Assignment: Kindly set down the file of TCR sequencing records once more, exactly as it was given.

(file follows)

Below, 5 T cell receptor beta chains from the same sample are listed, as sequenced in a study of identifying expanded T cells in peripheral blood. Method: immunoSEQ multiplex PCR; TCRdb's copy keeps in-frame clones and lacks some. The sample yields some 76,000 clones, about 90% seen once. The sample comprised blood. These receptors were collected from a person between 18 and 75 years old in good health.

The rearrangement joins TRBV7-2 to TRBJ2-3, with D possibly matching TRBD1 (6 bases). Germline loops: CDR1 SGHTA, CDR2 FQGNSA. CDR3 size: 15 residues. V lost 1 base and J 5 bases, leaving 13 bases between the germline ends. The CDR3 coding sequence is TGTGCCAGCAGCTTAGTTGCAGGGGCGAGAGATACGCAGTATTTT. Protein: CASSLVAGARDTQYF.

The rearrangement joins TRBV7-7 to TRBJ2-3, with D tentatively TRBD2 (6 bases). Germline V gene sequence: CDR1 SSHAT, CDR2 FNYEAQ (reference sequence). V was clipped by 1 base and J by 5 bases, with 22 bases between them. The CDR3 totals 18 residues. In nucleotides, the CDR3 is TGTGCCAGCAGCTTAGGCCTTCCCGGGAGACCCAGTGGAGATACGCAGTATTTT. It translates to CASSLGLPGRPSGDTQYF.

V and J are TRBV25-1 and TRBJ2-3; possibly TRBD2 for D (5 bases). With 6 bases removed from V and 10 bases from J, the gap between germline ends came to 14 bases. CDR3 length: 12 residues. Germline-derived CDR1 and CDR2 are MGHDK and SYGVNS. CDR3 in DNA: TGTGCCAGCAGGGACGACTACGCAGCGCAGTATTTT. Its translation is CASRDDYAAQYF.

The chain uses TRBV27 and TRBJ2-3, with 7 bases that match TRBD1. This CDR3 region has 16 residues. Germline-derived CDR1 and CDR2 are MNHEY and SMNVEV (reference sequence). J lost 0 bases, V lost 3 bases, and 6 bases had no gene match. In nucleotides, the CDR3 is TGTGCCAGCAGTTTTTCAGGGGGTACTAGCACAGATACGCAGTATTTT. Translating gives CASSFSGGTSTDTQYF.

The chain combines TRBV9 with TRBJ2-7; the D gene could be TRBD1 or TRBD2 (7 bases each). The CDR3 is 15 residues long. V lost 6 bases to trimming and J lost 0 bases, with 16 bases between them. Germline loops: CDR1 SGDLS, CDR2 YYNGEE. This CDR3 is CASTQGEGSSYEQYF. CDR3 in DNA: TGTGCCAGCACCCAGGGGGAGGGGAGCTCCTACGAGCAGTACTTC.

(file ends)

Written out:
Below, 5 T cell receptor beta chains from the same sample are listed, as sequenced in a study of identifying expanded T cells in peripheral blood. Method: immunoSEQ multiplex PCR; TCRdb's copy keeps in-frame clones and lacks some. The sample yields some 76,000 clones, about 90% seen once. The sample comprised blood. These receptors were collected from a person between 18 and 75 years old in good health.

The rearrangement joins TRBV7-2 to TRBJ2-3, with D possibly matching TRBD1 (6 bases). Germline loops: CDR1 SGHTA, CDR2 FQGNSA. CDR3 size: 15 residues. V lost 1 base and J 5 bases, leaving 13 bases between the germline ends. The CDR3 coding sequence is TGTGCCAGCAGCTTAGTTGCAGGGGCGAGAGATACGCAGTATTTT. Protein: CASSLVAGARDTQYF.

The rearrangement joins TRBV7-7 to TRBJ2-3, with D tentatively TRBD2 (6 bases). Germline V gene sequence: CDR1 SSHAT, CDR2 FNYEAQ (reference sequence). V was clipped by 1 base and J by 5 bases, with 22 bases between them. The CDR3 totals 18 residues. In nucleotides, the CDR3 is TGTGCCAGCAGCTTAGGCCTTCCCGGGAGACCCAGTGGAGATACGCAGTATTTT. It translates to CASSLGLPGRPSGDTQYF.

V and J are TRBV25-1 and TRBJ2-3; possibly TRBD2 for D (5 bases). With 6 bases removed from V and 10 bases from J, the gap between germline ends came to 14 bases. CDR3 length: 12 residues. Germline-derived CDR1 and CDR2 are MGHDK and SYGVNS. CDR3 in DNA: TGTGCCAGCAGGGACGACTACGCAGCGCAGTATTTT. Its translation is CASRDDYAAQYF.

The chain uses TRBV27 and TRBJ2-3, with 7 bases that match TRBD1. This CDR3 region has 16 residues. Germline-derived CDR1 and CDR2 are MNHEY and SMNVEV (reference sequence). J lost 0 bases, V lost 3 bases, and 6 bases had no gene match. In nucleotides, the CDR3 is TGTGCCAGCAGTTTTTCAGGGGGTACTAGCACAGATACGCAGTATTTT. Translating gives CASSFSGGTSTDTQYF.

The chain combines TRBV9 with TRBJ2-7; the D gene could be TRBD1 or TRBD2 (7 bases each). The CDR3 is 15 residues long. V lost 6 bases to trimming and J lost 0 bases, with 16 bases between them. Germline loops: CDR1 SGDLS, CDR2 YYNGEE. This CDR3 is CASTQGEGSSYEQYF. CDR3 in DNA: TGTGCCAGCACCCAGGGGGAGGGGAGCTCCTACGAGCAGTACTTC.